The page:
Hearts Too Narrow

By Michael Reid Busk

Posted December 11, 2008 in Arts & Culture

Pop quiz: you’re at a party and a guy in math-rock glasses and pants that might be his girlfriend’s starts talking to you about reiki and why High Life is so much better than MGD, and before long he pulls a well-thumbed literary journal out of his messenger bag. Which journal?  

If you guessed McSweeney’s, you are correct. The San Francisco-based magazine and publisher is for literature what American Apparel is for fashion, Wes Anderson is for film, the Shins are for music. McSweeney’s is the fictionalized soul of the urbane, alternative, and eternally young; always expansive, it seeks to be arch and sincere, sexy and innocent, tough and big-hearted, all at once. Sometimes it succeeds, especially in the stories of its best regulars: George Saunders, Aimee Bender, Zadie Smith, and the McSweeney’s founder himself, the ur-indie Dave Eggers. The question (which could also be posed to American Apparel, Anderson, and the Shins) is this: when does the precocious become precious?

If you prefer David Sedaris to David Lynch, Death Cab to death metal, then Vacation, the new McSweeney’s novel by Deb Olin Unferth, might be for you.  There’s an eco-terrorist who tracks down and rescues abused dolphins, not one but two girls who travel thousands of miles to track down their absentee fathers, a husband who follows his wife through Manhattan as she follows another man for no discernable reason, and a man who chases a college acquaintance all the way to Nicaragua.

If this sounds like a thriller plot, don’t worry—nobody actually finds anyone. Some might take this failure as a poignant metaphor for our inability in contemporary America to connect with other people; I’m more inclined to call it sloppy plotting. In lieu of character development or narrative arc, Unferth substitutes a maddening series of wanderings. The one bit of prolonged interaction is Unferth’s dissection of a failed marriage, but this world is so clinical that the normal stuff of romance’s dissolution—tears, rages, any emotion whatsoever—is sublimated into long conversations about light bulbs and crockery. Of the gray lives of her characters, Unferth writes, “Most people live this way. They really do.” This might be the thesis of the entire novel, but even if Unferth is correct, dull characters make for dull narrative.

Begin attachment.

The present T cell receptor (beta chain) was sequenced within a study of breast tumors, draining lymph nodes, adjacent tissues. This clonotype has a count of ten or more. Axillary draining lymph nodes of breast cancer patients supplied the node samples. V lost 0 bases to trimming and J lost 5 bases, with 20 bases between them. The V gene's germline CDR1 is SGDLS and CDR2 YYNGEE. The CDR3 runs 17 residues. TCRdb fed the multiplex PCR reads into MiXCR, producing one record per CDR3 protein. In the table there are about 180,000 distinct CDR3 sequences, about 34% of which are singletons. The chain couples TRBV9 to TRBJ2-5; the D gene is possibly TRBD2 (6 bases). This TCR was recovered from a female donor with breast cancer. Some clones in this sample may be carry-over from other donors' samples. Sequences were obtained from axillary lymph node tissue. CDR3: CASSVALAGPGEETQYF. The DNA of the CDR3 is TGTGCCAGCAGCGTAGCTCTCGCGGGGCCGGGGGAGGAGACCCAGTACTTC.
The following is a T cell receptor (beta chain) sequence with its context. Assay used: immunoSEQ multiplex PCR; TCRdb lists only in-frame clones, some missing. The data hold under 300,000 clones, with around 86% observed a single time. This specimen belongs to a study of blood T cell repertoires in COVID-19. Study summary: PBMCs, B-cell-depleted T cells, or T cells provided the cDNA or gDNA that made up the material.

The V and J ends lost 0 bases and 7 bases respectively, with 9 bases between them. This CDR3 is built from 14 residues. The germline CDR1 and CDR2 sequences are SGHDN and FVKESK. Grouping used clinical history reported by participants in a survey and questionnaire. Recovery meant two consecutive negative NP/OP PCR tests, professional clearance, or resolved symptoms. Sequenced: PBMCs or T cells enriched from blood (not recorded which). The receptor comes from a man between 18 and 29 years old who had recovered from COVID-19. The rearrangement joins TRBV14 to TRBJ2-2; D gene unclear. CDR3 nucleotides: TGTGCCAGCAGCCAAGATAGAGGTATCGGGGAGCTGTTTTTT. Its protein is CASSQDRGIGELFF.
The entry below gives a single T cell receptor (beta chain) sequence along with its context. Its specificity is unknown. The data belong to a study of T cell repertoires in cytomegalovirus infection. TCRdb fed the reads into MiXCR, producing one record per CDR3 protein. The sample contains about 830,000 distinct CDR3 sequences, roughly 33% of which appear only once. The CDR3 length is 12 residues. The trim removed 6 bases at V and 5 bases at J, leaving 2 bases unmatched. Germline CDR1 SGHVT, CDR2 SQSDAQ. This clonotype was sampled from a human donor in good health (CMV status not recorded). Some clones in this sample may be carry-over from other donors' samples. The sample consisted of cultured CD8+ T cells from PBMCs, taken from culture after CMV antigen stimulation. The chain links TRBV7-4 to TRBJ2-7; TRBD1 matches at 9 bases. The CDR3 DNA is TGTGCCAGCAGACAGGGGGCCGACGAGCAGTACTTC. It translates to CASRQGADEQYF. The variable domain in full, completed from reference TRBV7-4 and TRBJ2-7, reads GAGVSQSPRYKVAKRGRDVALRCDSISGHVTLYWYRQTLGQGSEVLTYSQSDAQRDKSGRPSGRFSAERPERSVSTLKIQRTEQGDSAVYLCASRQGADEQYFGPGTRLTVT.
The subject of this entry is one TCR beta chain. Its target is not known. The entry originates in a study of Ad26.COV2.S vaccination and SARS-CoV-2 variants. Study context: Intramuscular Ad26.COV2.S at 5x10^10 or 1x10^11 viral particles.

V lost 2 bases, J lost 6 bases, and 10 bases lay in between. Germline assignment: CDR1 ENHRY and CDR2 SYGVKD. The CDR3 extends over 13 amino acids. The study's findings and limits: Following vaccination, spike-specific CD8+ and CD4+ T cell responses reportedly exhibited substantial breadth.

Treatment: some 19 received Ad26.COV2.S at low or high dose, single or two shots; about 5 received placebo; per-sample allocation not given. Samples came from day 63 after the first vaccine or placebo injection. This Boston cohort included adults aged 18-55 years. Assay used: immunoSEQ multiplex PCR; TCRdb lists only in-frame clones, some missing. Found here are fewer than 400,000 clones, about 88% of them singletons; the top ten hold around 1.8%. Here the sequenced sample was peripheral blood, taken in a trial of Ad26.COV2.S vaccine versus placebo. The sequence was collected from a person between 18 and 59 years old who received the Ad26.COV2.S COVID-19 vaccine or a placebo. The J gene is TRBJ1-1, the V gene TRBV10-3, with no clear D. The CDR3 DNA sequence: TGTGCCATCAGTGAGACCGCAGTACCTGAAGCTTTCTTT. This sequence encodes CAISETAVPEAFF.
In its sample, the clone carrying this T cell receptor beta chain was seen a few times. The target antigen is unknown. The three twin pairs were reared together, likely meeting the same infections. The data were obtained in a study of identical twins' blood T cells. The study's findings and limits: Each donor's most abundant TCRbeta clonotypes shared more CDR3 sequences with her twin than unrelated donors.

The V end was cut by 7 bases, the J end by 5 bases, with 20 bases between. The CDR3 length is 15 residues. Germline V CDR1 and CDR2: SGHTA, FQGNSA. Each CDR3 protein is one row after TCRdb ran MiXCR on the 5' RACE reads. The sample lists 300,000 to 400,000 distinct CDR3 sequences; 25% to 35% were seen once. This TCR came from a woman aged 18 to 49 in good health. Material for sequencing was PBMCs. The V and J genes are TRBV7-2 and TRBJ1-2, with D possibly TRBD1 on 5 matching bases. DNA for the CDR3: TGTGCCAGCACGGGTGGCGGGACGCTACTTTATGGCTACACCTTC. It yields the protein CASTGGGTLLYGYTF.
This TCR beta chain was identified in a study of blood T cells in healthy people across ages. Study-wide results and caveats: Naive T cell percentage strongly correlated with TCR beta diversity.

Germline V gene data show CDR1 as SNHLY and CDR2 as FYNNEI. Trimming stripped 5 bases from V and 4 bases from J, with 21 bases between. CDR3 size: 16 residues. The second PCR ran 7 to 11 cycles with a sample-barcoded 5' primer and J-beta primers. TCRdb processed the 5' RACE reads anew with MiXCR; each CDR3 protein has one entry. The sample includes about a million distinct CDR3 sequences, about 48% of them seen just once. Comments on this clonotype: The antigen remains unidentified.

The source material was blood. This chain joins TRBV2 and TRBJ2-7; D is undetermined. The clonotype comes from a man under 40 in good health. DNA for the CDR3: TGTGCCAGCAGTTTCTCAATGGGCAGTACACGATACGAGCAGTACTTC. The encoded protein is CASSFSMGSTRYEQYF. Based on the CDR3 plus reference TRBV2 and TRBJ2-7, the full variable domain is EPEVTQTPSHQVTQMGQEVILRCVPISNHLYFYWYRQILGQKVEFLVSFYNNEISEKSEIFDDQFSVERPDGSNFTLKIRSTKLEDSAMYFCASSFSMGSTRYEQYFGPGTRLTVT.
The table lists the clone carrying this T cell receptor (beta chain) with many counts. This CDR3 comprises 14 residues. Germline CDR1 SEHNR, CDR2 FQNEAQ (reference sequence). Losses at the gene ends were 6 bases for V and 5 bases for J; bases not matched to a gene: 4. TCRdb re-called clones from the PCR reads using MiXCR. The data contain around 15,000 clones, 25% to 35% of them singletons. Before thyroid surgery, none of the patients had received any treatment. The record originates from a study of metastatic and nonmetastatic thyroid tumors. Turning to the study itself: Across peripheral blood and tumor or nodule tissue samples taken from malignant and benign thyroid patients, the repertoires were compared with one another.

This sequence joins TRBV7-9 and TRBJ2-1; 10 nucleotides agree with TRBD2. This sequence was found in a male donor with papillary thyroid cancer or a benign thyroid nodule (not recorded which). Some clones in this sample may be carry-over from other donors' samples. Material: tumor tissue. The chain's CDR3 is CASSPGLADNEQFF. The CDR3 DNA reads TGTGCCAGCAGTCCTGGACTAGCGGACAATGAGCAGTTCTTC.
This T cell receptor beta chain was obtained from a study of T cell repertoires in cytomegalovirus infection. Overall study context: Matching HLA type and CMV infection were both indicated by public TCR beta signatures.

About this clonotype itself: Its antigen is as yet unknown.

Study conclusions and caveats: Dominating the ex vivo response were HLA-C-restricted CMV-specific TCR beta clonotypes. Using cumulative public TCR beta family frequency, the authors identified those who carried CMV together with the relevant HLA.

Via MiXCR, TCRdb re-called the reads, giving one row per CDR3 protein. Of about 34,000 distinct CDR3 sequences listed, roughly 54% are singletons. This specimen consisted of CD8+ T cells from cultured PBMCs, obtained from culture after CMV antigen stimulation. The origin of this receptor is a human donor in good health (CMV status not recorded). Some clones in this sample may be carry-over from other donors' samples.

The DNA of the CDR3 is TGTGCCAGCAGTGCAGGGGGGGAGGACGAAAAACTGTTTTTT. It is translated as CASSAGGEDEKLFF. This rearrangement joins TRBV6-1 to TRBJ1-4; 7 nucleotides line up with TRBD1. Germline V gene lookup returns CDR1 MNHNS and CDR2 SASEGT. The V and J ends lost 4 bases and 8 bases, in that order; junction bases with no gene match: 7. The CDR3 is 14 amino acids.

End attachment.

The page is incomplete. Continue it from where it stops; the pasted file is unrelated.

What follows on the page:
Sublimate is an important word here. This is a novel of therapy, of characters who believe it’s crucial to understand themselves and those around them. Because of this, Vacation is often stiflingly psychological: for all its traipsing to far-flung locales—the slushy fringes of the Rust Belt, the sweaty tropics of Central America, the hurly-burly of Manhattan—that’s all Unferth gives us, that Syracuse is cold, Nicaragua hot, and New York crowded. This might be less exasperating if Unferth were not such a fine and idiosyncratic stylist: “The more the man thrashes, the more it seems that gems and bits of silver and pearl are falling around him, as if he were caught inside a heavy opera costume, as if he were crashing through the stained glass of a cathedral, as if he were wrapped in air and light.” There are a few other equally lovely passages, but in general Unferth wastes her talents on drab characters with vaporous desires and incomprehensible motives. Halfway through, the baffling central female character finally explains herself, but the motivations she reveals are so paltry, so adolescent, I would have preferred the frustration of the mystery.

The characters in Vacation want to understand why they are the way they are, but when the novel’s veils are torn away, what’s exposed is a hole, exactly the shape and size of a human heart.

Vacation (McSweeney’s), by Deb Olin Unferth, 215 pages. Hardback $22   


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